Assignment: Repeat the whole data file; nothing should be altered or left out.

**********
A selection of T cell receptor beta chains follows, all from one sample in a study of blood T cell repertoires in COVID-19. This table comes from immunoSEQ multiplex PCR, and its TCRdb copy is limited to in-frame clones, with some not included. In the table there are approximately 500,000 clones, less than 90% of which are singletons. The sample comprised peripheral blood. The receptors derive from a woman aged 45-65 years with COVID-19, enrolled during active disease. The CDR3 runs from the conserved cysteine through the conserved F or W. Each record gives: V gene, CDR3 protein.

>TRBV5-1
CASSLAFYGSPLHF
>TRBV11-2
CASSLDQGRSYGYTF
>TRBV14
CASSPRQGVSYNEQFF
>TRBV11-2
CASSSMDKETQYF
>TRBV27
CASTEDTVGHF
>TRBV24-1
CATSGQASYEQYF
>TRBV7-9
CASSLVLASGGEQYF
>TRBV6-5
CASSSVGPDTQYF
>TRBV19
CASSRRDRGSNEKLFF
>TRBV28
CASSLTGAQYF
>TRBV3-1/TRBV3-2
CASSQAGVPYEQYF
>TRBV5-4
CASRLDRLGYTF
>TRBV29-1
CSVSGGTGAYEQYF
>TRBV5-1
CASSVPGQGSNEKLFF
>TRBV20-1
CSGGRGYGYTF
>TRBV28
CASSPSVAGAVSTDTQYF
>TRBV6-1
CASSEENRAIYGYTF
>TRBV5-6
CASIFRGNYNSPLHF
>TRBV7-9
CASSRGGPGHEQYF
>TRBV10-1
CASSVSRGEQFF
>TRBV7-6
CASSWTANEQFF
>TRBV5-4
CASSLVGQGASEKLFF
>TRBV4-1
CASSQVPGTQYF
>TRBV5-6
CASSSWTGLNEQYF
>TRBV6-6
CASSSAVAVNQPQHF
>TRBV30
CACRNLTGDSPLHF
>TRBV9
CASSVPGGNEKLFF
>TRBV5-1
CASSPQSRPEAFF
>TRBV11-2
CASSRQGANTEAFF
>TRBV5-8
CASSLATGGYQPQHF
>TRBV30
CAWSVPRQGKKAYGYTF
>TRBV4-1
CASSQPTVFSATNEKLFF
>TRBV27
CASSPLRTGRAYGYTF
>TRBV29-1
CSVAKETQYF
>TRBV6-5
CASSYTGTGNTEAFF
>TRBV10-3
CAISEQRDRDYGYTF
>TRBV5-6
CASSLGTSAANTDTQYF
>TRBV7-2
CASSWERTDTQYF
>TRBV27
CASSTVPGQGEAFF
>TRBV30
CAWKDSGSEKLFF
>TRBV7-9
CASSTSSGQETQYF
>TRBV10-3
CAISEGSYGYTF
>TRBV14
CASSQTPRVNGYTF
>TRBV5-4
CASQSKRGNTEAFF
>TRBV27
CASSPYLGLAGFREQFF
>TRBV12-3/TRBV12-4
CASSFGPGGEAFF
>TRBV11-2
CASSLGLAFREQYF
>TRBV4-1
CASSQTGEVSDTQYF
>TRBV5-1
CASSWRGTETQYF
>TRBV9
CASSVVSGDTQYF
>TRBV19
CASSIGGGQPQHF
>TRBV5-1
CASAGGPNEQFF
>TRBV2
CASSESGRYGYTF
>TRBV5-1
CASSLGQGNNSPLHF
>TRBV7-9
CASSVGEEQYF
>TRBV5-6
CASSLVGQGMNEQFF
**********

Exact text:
A selection of T cell receptor beta chains follows, all from one sample in a study of blood T cell repertoires in COVID-19. This table comes from immunoSEQ multiplex PCR, and its TCRdb copy is limited to in-frame clones, with some not included. In the table there are approximately 500,000 clones, less than 90% of which are singletons. The sample comprised peripheral blood. The receptors derive from a woman aged 45-65 years with COVID-19, enrolled during active disease. The CDR3 runs from the conserved cysteine through the conserved F or W. Each record gives: V gene, CDR3 protein.

>TRBV5-1
CASSLAFYGSPLHF
>TRBV11-2
CASSLDQGRSYGYTF
>TRBV14
CASSPRQGVSYNEQFF
>TRBV11-2
CASSSMDKETQYF
>TRBV27
CASTEDTVGHF
>TRBV24-1
CATSGQASYEQYF
>TRBV7-9
CASSLVLASGGEQYF
>TRBV6-5
CASSSVGPDTQYF
>TRBV19
CASSRRDRGSNEKLFF
>TRBV28
CASSLTGAQYF
>TRBV3-1/TRBV3-2
CASSQAGVPYEQYF
>TRBV5-4
CASRLDRLGYTF
>TRBV29-1
CSVSGGTGAYEQYF
>TRBV5-1
CASSVPGQGSNEKLFF
>TRBV20-1
CSGGRGYGYTF
>TRBV28
CASSPSVAGAVSTDTQYF
>TRBV6-1
CASSEENRAIYGYTF
>TRBV5-6
CASIFRGNYNSPLHF
>TRBV7-9
CASSRGGPGHEQYF
>TRBV10-1
CASSVSRGEQFF
>TRBV7-6
CASSWTANEQFF
>TRBV5-4
CASSLVGQGASEKLFF
>TRBV4-1
CASSQVPGTQYF
>TRBV5-6
CASSSWTGLNEQYF
>TRBV6-6
CASSSAVAVNQPQHF
>TRBV30
CACRNLTGDSPLHF
>TRBV9
CASSVPGGNEKLFF
>TRBV5-1
CASSPQSRPEAFF
>TRBV11-2
CASSRQGANTEAFF
>TRBV5-8
CASSLATGGYQPQHF
>TRBV30
CAWSVPRQGKKAYGYTF
>TRBV4-1
CASSQPTVFSATNEKLFF
>TRBV27
CASSPLRTGRAYGYTF
>TRBV29-1
CSVAKETQYF
>TRBV6-5
CASSYTGTGNTEAFF
>TRBV10-3
CAISEQRDRDYGYTF
>TRBV5-6
CASSLGTSAANTDTQYF
>TRBV7-2
CASSWERTDTQYF
>TRBV27
CASSTVPGQGEAFF
>TRBV30
CAWKDSGSEKLFF
>TRBV7-9
CASSTSSGQETQYF
>TRBV10-3
CAISEGSYGYTF
>TRBV14
CASSQTPRVNGYTF
>TRBV5-4
CASQSKRGNTEAFF
>TRBV27
CASSPYLGLAGFREQFF
>TRBV12-3/TRBV12-4
CASSFGPGGEAFF
>TRBV11-2
CASSLGLAFREQYF
>TRBV4-1
CASSQTGEVSDTQYF
>TRBV5-1
CASSWRGTETQYF
>TRBV9
CASSVVSGDTQYF
>TRBV19
CASSIGGGQPQHF
>TRBV5-1
CASAGGPNEQFF
>TRBV2
CASSESGRYGYTF
>TRBV5-1
CASSLGQGNNSPLHF
>TRBV7-9
CASSVGEEQYF
>TRBV5-6
CASSLVGQGMNEQFF